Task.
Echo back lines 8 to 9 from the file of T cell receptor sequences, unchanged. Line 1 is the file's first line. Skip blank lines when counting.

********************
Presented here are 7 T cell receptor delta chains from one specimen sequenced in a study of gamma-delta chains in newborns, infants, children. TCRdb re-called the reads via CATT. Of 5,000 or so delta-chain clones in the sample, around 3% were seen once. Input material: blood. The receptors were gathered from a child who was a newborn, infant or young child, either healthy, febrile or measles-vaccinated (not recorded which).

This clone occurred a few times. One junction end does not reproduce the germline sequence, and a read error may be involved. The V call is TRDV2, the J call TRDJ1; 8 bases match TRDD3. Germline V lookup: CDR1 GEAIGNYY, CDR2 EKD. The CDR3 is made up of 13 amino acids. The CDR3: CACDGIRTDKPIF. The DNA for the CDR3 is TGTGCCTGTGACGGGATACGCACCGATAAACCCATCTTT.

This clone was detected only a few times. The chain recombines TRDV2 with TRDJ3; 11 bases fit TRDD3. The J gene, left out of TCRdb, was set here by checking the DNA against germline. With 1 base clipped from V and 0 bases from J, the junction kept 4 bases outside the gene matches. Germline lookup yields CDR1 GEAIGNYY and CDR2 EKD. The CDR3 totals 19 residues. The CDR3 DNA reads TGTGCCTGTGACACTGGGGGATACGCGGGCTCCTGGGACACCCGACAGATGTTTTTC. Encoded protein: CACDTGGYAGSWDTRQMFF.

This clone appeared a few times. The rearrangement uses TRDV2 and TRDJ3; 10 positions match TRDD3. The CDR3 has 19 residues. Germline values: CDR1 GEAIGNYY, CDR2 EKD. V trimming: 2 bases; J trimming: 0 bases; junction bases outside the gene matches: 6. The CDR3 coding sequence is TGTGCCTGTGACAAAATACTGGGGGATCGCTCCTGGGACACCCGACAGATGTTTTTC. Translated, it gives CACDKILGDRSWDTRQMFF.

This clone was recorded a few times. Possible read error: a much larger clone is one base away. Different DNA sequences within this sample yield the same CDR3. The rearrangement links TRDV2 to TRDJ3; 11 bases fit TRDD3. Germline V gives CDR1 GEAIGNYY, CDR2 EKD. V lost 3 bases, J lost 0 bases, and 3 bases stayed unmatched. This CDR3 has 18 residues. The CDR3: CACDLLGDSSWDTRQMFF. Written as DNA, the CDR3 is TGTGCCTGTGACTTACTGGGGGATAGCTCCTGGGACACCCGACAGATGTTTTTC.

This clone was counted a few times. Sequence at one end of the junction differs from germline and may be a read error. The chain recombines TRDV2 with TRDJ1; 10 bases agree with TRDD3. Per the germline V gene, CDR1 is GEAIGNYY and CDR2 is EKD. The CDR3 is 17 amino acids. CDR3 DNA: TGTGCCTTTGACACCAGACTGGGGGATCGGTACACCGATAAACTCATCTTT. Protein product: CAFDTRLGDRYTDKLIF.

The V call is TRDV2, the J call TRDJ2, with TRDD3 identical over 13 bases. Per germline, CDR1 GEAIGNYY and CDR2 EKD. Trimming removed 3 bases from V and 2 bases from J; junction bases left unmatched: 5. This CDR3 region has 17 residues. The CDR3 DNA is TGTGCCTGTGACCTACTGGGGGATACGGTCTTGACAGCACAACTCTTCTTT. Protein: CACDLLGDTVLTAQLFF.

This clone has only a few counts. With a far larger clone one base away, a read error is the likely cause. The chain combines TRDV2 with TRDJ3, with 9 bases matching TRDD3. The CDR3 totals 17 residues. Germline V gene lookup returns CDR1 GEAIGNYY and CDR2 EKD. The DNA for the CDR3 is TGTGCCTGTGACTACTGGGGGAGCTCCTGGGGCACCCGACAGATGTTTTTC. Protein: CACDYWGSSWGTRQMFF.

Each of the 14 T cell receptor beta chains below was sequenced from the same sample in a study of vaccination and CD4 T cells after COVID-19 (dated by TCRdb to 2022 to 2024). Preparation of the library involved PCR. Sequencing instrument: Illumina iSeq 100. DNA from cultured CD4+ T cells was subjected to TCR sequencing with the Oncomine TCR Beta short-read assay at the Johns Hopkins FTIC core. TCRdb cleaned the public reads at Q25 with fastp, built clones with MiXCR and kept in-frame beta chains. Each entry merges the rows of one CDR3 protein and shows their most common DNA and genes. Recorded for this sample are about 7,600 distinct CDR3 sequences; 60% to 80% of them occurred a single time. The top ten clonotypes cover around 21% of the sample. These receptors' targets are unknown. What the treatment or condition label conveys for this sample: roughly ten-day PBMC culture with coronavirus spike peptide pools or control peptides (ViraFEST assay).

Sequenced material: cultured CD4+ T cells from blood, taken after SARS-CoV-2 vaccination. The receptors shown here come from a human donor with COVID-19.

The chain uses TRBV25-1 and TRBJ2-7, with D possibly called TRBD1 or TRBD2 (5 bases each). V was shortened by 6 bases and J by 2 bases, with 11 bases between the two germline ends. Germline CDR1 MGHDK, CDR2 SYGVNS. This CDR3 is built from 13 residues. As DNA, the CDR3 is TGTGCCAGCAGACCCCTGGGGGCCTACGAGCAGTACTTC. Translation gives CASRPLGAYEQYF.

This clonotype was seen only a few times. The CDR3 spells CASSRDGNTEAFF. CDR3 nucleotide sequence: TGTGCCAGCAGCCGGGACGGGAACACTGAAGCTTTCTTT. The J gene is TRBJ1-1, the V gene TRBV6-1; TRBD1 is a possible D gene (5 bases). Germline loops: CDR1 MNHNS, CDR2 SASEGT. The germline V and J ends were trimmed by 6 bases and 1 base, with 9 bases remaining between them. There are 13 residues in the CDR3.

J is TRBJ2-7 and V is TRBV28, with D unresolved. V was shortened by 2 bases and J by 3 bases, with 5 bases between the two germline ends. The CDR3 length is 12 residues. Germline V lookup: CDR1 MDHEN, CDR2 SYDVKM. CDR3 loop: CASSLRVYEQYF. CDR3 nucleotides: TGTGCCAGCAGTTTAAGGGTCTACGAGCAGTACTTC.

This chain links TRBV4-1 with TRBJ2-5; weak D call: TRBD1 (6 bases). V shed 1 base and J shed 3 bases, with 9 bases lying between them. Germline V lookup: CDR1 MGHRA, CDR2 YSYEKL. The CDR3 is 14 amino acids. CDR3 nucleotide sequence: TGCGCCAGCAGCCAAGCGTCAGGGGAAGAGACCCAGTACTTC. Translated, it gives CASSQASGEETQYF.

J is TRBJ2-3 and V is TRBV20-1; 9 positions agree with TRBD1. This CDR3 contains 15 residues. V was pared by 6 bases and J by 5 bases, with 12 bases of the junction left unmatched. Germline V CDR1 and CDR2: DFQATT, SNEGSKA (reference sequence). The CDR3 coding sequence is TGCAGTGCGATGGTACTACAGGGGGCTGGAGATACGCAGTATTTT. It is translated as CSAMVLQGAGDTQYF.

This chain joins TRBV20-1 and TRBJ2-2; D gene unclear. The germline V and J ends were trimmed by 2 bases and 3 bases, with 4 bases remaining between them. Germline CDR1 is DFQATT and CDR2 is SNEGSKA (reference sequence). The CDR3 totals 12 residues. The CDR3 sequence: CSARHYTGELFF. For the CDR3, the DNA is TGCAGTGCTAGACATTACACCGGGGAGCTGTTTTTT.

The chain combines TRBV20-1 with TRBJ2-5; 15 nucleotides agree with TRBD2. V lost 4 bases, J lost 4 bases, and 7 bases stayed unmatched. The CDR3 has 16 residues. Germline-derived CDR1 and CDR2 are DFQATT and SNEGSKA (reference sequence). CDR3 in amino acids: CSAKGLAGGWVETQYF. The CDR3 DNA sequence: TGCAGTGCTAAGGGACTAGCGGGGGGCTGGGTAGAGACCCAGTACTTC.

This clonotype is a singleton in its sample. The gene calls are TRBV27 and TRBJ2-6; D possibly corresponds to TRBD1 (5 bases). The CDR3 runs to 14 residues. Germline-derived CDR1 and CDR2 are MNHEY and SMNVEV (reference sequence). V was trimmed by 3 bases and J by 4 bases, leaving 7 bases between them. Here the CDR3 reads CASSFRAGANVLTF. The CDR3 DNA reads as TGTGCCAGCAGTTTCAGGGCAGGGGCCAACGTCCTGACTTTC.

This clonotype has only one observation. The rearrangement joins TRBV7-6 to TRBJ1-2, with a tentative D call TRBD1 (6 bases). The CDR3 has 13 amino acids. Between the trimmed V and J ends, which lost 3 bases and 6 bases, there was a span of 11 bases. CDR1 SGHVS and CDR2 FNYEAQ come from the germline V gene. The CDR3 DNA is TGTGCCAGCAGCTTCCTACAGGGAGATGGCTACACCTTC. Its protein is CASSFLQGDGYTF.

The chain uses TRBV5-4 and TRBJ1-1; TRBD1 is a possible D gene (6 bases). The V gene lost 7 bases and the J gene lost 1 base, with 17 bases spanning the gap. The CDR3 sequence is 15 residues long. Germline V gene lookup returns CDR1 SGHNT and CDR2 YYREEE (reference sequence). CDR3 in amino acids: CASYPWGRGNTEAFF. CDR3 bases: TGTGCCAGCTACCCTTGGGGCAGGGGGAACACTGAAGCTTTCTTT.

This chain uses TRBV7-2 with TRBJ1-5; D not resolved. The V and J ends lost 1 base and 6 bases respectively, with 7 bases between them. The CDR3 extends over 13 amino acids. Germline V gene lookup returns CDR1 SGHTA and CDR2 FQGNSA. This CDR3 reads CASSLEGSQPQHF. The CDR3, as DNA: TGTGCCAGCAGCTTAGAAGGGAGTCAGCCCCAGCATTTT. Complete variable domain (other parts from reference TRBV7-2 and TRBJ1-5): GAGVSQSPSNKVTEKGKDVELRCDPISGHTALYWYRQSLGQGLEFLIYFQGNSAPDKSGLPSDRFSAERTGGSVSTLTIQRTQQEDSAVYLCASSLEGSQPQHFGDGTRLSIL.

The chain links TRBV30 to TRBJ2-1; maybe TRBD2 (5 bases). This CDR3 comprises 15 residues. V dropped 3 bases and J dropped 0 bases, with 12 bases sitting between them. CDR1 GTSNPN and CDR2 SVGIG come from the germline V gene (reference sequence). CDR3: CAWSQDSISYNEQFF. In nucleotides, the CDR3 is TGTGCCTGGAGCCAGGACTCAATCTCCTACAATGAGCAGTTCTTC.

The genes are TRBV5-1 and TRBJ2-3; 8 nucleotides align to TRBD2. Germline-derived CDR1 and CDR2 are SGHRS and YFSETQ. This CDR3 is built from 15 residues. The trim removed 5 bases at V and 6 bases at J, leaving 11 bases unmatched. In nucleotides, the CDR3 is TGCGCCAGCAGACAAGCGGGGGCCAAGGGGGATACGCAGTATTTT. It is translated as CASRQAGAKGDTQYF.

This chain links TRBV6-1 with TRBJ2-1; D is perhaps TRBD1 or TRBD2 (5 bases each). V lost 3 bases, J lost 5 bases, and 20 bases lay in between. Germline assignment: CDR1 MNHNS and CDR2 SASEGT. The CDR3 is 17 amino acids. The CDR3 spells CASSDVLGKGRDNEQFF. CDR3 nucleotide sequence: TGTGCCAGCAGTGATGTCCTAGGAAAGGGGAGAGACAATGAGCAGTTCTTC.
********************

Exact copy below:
This clone has only a few counts. With a far larger clone one base away, a read error is the likely cause. The chain combines TRDV2 with TRDJ3, with 9 bases matching TRDD3. The CDR3 totals 17 residues. Germline V gene lookup returns CDR1 GEAIGNYY and CDR2 EKD. The DNA for the CDR3 is TGTGCCTGTGACTACTGGGGGAGCTCCTGGGGCACCCGACAGATGTTTTTC. Protein: CACDYWGSSWGTRQMFF.

Each of the 14 T cell receptor beta chains below was sequenced from the same sample in a study of vaccination and CD4 T cells after COVID-19 (dated by TCRdb to 2022 to 2024). Preparation of the library involved PCR. Sequencing instrument: Illumina iSeq 100. DNA from cultured CD4+ T cells was subjected to TCR sequencing with the Oncomine TCR Beta short-read assay at the Johns Hopkins FTIC core. TCRdb cleaned the public reads at Q25 with fastp, built clones with MiXCR and kept in-frame beta chains. Each entry merges the rows of one CDR3 protein and shows their most common DNA and genes. Recorded for this sample are about 7,600 distinct CDR3 sequences; 60% to 80% of them occurred a single time. The top ten clonotypes cover around 21% of the sample. These receptors' targets are unknown. What the treatment or condition label conveys for this sample: roughly ten-day PBMC culture with coronavirus spike peptide pools or control peptides (ViraFEST assay).